The Winter of 2019; A case for stockpiled forages and feeding pads!

– Victor Shelton, NRCS State Agronomist/Grazing Specialist

I wasn’t going to talk about the weather in this issue. I will say though, that I believe most livestock producers are really appreciating any rock pads that they have built. It’s one thing to have snow on top of ice, but in much of the state, that was over the top of mud. I also was a bit envious of the northern portion of the state that I’ve referred to before as being in semi permafrost, until the polar vortex hit.

Heavy forage cover helps to reduce negative impact on soils, but even that has met its challenges this winter. (Photo: Chris Hollen)

I really don’t mind mud occasionally, it’s certainly expected in the livestock business, but not for weeks or months on end. Most producers are done grazing for the winter or their pasture wishes they were done. The impact of a bunch of cows on water saturated soils can be quite disturbing, no pun intended.

Areas with heavy vegetation from stockpiled forage are also barely able to hold up, even moving animals every day. If there is not much vegetation left, then the chance of it being “plowed” is inevitable.

The forage residual acts like a buffer up to a point. When there is a lot of plant material present on the soil surface and livestock create divots in the sod and soil, the hooves move some vegetative matter into the soil. I’d like to think that there might be something positive about that.

Think about this; divots in the soil with copious amounts of decaying plants jammed in them. If there is sufficient nitrogen in the system, then this material could break down into useful organic matter, and if soil life is present (fungi, bacteria, worms, etc.) then it will make use of this material and even pull some of it into the soil profile. This certainly could speed up the process of conversion of above-ground nutrition for plant and terrestrial life use. Normally, root growth and turnover have more impact on increasing soil organic matter.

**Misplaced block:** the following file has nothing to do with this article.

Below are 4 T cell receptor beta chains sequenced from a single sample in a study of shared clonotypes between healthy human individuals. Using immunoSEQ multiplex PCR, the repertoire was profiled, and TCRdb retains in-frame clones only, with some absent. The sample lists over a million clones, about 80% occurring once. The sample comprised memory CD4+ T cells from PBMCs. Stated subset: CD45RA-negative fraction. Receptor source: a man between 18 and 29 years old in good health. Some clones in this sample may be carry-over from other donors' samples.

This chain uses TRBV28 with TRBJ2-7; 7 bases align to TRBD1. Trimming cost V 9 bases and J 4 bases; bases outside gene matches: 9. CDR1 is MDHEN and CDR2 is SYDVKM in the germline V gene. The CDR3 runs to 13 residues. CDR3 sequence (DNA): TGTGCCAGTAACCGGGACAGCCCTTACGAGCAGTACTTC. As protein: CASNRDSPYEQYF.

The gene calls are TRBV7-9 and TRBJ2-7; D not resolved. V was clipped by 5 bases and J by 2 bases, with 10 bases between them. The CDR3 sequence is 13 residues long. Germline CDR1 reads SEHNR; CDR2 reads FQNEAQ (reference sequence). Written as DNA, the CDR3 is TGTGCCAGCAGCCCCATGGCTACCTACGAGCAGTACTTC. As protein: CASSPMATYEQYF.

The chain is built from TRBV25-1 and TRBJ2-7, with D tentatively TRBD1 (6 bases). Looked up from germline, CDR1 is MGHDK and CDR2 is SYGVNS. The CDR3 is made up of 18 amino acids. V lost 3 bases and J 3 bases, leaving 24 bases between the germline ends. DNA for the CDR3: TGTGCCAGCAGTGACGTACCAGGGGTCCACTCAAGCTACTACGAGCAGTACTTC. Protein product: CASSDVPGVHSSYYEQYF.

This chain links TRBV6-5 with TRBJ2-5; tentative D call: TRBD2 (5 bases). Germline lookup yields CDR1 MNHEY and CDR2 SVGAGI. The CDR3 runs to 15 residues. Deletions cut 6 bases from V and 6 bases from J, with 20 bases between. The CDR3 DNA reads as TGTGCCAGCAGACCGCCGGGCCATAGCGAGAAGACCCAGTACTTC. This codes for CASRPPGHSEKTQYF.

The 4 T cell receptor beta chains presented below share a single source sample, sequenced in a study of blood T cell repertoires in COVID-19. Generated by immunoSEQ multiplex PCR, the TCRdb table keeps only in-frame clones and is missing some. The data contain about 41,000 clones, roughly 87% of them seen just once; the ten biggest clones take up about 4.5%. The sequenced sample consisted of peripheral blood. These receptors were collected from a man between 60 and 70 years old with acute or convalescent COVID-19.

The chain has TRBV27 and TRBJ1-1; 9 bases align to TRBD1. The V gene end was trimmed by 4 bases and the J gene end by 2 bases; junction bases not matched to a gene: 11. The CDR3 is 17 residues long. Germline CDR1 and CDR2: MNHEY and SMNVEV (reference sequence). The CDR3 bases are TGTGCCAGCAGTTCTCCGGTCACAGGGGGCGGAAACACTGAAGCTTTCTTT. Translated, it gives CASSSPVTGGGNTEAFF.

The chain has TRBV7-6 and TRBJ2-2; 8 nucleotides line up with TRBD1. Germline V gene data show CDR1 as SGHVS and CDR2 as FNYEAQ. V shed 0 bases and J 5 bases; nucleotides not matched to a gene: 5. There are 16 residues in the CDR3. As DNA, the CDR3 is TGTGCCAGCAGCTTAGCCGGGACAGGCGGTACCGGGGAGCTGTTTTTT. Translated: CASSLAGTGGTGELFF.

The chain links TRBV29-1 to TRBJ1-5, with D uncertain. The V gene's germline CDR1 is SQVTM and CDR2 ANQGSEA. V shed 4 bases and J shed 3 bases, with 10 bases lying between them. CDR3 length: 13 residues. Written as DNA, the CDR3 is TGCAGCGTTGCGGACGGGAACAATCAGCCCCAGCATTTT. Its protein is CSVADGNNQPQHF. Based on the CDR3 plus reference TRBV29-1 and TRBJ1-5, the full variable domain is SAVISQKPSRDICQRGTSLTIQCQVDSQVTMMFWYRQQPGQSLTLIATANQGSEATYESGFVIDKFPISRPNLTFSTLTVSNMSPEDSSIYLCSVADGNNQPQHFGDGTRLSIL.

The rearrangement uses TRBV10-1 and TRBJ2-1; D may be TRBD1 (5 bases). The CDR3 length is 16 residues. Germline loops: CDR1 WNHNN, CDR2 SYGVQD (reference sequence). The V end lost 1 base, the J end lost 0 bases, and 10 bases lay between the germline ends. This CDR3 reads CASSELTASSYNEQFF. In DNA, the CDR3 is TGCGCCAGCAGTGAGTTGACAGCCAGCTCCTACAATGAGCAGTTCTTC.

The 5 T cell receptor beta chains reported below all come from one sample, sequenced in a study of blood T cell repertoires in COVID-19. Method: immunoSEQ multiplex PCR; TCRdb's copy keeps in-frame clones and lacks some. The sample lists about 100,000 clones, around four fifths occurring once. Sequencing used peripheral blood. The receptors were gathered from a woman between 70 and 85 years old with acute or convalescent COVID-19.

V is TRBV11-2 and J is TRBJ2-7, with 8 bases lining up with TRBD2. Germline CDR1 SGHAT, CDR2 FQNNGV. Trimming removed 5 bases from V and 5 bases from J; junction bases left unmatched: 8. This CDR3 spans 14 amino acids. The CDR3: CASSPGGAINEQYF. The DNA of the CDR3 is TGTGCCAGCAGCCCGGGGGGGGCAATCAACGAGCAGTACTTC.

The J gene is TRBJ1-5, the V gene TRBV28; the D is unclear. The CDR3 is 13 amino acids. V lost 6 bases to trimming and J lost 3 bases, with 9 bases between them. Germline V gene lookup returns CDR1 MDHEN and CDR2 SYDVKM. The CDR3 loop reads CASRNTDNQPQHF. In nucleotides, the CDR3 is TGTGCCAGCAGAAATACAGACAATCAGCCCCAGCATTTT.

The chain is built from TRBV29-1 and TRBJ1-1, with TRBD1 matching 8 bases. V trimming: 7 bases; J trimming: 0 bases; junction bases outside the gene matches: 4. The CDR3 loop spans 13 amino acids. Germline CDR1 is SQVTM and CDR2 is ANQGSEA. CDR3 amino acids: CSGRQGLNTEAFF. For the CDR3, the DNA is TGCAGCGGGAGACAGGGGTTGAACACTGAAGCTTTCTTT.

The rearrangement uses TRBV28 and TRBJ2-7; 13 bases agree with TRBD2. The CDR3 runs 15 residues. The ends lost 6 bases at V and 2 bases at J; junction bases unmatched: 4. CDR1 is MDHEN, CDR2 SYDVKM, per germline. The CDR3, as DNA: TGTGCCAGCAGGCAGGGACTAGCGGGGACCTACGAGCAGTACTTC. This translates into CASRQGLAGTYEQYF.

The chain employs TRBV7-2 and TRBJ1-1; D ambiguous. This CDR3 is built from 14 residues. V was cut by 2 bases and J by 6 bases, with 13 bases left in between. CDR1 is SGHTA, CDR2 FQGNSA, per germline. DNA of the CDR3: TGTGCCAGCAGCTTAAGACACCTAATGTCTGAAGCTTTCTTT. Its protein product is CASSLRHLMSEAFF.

Second, I wonder if there is any possible benefit of the divot itself. Talk about thinking way outside the box! Besides possibly helping to speed up any deposited plant material on the soil surface, if the soil is presently aggregated and functioning properly, and there is a normal freezing and thawing processes, then these divots could help increase water infiltration and reduce runoff in the long run. There are a lot of ifs in that statement, but it’s still worth the effort to try to make lemonade out of lemons. Of course, I would never do this on purpose. If there is little vegetation present, then most likely, you don’t have good soil aggregates present and more likely compacted soil. This is quite often the fact on overgrazed sites, especially on continuously grazed pastures.

The other possible positive attribute might be the creation of an improved environment for frost-seeding legumes into the stand. Severely damaged fields will probably require more TLC, if not total renovation in some cases. I think it is important that we limit the amount of damage whenever possible. The livestock must be somewhere over winter, especially after all grazing is done. It is best to limit that to only one field to limit the damage. The establishment of good pasture is not cheap. It’s also best to not use the same field for overwintering every year or that field will most likely become a weedy mess due to the loss of desirable species.